Open Access

Lignin engineering through laccase modification: a promising field for energy plant improvement

  • Jinhui Wang1,
  • Juanjuan Feng1,
  • Weitao Jia1,
  • Sandra Chang2, 3,
  • Shizhong Li2, 3 and
  • Yinxin Li1Email author
Biotechnology for Biofuels20158:145

https://doi.org/10.1186/s13068-015-0331-y

Received: 7 April 2015

Accepted: 1 September 2015

Published: 15 September 2015

Abstract

Laccase (p-diphenol:dioxygen oxidoreductase, EC 1.10.3.2) is a member of the multicopper oxidases and catalyzes the one-electron oxidation of a wide range of substrates, coupled with the reduction of oxygen to water. It is widely distributed in bacteria, fungi, plants and insects. Laccases are encoded by multigene family, and have been characterized mostly from fungi till now, with abundant industrial applications in pulp and paper, textile, food industries, organic synthesis, bioremediation and nanobiotechnology, while limited researches have been performed in plants, and no application has been reported. Plant laccases share the common molecular architecture and reaction mechanism with fungal ones, despite of difference in redox potential and pH optima. Plant laccases are implicated in lignin biosynthesis since genetic evidence was derived from the Arabidopsis LAC4 and LAC17. Manipulation of plant laccases has been considered as a promising and innovative strategy in plant biomass engineering for desirable lignin content and/or composition, since lignin is the major recalcitrant component to saccharification in biofuel production from lignocellulose, and therefore directly limits the fermentation yields. Moreover, plant laccases have been reported to be involved in wound healing, maintenance of cell wall structure and integrity, and plant responses to environmental stresses. Here, we summarize the properties and functions of plant laccase, and discuss the potential of biotechnological application, thus providing a new insight into plant laccase, an old enzyme with a promising beginning in lignocellulose biofuel production.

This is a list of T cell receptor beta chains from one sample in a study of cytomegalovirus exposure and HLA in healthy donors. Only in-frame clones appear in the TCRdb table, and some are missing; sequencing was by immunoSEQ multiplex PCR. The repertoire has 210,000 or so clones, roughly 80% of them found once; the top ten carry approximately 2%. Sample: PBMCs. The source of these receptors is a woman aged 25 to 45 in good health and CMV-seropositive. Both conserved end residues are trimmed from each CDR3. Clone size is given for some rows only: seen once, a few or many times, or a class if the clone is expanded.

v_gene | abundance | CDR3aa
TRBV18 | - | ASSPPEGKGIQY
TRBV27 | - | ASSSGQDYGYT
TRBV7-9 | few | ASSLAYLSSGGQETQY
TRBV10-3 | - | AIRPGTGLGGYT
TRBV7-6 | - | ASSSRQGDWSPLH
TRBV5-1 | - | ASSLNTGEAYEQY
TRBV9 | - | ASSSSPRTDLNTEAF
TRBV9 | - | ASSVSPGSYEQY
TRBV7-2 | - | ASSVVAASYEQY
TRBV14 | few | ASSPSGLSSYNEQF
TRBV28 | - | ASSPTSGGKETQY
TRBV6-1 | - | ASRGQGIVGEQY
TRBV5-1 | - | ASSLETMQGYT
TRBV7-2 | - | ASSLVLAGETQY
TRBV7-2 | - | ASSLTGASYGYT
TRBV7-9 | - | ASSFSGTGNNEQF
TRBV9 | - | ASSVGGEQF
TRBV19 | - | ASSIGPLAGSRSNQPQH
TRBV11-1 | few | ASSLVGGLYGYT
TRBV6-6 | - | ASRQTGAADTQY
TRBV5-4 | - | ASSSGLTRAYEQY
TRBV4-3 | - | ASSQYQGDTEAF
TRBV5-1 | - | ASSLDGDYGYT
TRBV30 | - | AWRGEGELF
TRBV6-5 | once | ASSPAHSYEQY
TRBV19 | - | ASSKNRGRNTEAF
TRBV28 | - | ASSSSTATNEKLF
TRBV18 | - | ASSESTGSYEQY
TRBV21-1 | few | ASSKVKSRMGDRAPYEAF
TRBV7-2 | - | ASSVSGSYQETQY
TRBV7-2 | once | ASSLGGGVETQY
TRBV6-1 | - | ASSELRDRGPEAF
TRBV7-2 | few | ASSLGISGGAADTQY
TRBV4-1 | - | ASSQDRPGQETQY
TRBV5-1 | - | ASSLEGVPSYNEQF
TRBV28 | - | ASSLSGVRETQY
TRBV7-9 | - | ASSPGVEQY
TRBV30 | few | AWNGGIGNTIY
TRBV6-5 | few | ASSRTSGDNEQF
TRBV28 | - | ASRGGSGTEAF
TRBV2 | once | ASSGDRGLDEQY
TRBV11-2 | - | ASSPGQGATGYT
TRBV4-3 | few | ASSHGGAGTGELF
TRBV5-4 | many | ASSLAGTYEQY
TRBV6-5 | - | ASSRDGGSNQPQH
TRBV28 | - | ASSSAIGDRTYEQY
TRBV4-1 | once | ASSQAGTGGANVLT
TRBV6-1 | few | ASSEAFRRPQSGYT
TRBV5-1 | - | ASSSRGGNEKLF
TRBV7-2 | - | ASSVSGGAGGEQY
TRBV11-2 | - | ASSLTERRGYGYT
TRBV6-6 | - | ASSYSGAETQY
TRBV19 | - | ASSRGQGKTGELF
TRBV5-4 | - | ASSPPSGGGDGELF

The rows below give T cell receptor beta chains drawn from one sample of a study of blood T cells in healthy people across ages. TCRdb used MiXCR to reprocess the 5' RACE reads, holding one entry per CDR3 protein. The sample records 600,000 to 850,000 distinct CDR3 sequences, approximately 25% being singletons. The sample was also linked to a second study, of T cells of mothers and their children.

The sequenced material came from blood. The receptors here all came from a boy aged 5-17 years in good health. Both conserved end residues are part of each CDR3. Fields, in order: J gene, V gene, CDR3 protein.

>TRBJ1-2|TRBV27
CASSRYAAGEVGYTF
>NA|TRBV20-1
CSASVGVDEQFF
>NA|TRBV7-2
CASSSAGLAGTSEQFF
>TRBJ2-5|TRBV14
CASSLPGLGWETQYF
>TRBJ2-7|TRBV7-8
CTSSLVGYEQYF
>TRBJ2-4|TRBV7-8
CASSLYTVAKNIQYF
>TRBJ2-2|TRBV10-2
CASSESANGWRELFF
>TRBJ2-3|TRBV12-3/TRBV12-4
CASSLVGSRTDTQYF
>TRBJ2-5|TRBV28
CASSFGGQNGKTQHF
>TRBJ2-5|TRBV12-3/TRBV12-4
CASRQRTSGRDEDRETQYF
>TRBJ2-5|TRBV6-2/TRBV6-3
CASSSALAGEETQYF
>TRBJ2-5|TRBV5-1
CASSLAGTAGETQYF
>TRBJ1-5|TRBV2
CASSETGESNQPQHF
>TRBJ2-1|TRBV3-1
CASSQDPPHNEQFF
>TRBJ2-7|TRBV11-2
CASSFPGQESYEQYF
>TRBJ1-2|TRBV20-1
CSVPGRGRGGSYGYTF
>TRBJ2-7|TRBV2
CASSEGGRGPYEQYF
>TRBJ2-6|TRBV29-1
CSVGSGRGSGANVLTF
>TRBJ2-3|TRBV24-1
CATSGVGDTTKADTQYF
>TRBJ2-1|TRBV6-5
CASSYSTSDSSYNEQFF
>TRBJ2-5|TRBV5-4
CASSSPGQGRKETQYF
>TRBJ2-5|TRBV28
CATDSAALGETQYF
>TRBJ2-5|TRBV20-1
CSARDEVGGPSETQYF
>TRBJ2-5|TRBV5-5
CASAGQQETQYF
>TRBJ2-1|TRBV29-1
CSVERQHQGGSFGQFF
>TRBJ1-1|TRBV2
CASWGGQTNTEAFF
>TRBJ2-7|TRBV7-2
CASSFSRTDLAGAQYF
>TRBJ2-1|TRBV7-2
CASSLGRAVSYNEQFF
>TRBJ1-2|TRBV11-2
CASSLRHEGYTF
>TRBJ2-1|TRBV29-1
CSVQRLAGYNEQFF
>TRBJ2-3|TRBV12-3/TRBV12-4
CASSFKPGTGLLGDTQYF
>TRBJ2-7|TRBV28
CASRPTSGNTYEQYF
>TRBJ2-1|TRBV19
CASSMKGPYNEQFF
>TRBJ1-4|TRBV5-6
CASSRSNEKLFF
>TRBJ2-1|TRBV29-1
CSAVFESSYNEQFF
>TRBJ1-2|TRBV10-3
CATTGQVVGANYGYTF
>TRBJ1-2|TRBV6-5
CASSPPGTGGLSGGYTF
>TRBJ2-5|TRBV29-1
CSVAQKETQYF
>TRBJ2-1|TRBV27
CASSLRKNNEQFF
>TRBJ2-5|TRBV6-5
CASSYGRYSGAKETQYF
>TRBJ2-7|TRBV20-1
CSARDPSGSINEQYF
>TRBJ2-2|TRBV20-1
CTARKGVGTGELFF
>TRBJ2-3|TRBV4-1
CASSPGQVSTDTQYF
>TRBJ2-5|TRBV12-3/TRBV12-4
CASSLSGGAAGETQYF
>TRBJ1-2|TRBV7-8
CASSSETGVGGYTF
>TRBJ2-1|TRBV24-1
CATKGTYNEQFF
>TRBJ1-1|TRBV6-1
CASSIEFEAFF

Keywords

Laccase Lignin Lignocellulose Biofuel Genetic engineering

Background

As a renewable, environmental-friendly and economical resource, biofuel has received much attention in recent years. After the “first generation” biofuel derived from starch and sugar-based raw materials like maize, sugarcane and sugar beet, the “second generation” biofuel production based on lignocellulosic biomass is emerging as a new promising industry [1]. Generally, the process of the second generation biofuel production includes pretreatment for liberation of polysaccharides, release of monomeric sugars based on enzymatic hydrolysis, fermentation and subsequential distillation. Feedstock for lignocellulosic biofuel production can be non-edible energy crops (Miscanthus, switchgrass, sweet sorghum, etc.), agricultural and forest residues, as well as municipal and industrial wastes, which are usually economically feasible, noncompeting with food supplies, and can be produced in large quantities [2].

The major component of the lignocellulosic biomass is the plant cell wall, a heterogeneous complex mainly consisting of cellulose, hemicellulose and lignin [1]. In the conversion process, lignin has been identified as the primary recalcitrant component to saccharification, since it tends to adsorb cellulolytic enzymes and restrict cellulose release, also the degradation byproducts can inhibit the activity of cellulolytic enzymes [3, 4]. As lignin directly limits the fermentation yield, its removal by pretreatment or modification prior to enzymatic hydrolysis and fermentation would be advantageous. Genetic engineering of plant cell wall has been considered as a promising strategy for desirable lignin content and/or composition towards higher biofuel production [5]. Manipulation of laccase, which catalyzes monolignols oxidation and polymerization in plant lignin synthesis, would be a great approach for plant biomass engineering [6, 7].

Laccase (p-diphenol:dioxygen oxidoreductase, EC 1.10.3.2), a family of copper-containing polyphenol oxidases, belongs to the multicopper oxidases (MCOs). Though first identified in the exudates of the Japanese lacquer tree Rhus vernicifera, studies on laccase have been performed predominantly in fungi in the past decades. And a great many reviews concerning fungal laccase have been published with emphasis on the general characteristics [813], catalytic properties [1416], biological functions [1719], industrial applications [2026], and laccase engineering for higher catalytic activity and stability [2729]. Compared to the extensive studies on fungal laccases, the research of plant laccases is just emerging in the past several years. This paper presents an overview of the current knowledge of plant laccases in aspects of the essential characteristics, gene expression pattern and regulation, genetic view of plant laccases in lignin biosynthesis, and divergent functions. Finally, the potential applications of plant laccase in energy plant engineering and phytoremediation are discussed.

Laccase: different sources with common structure but distinct properties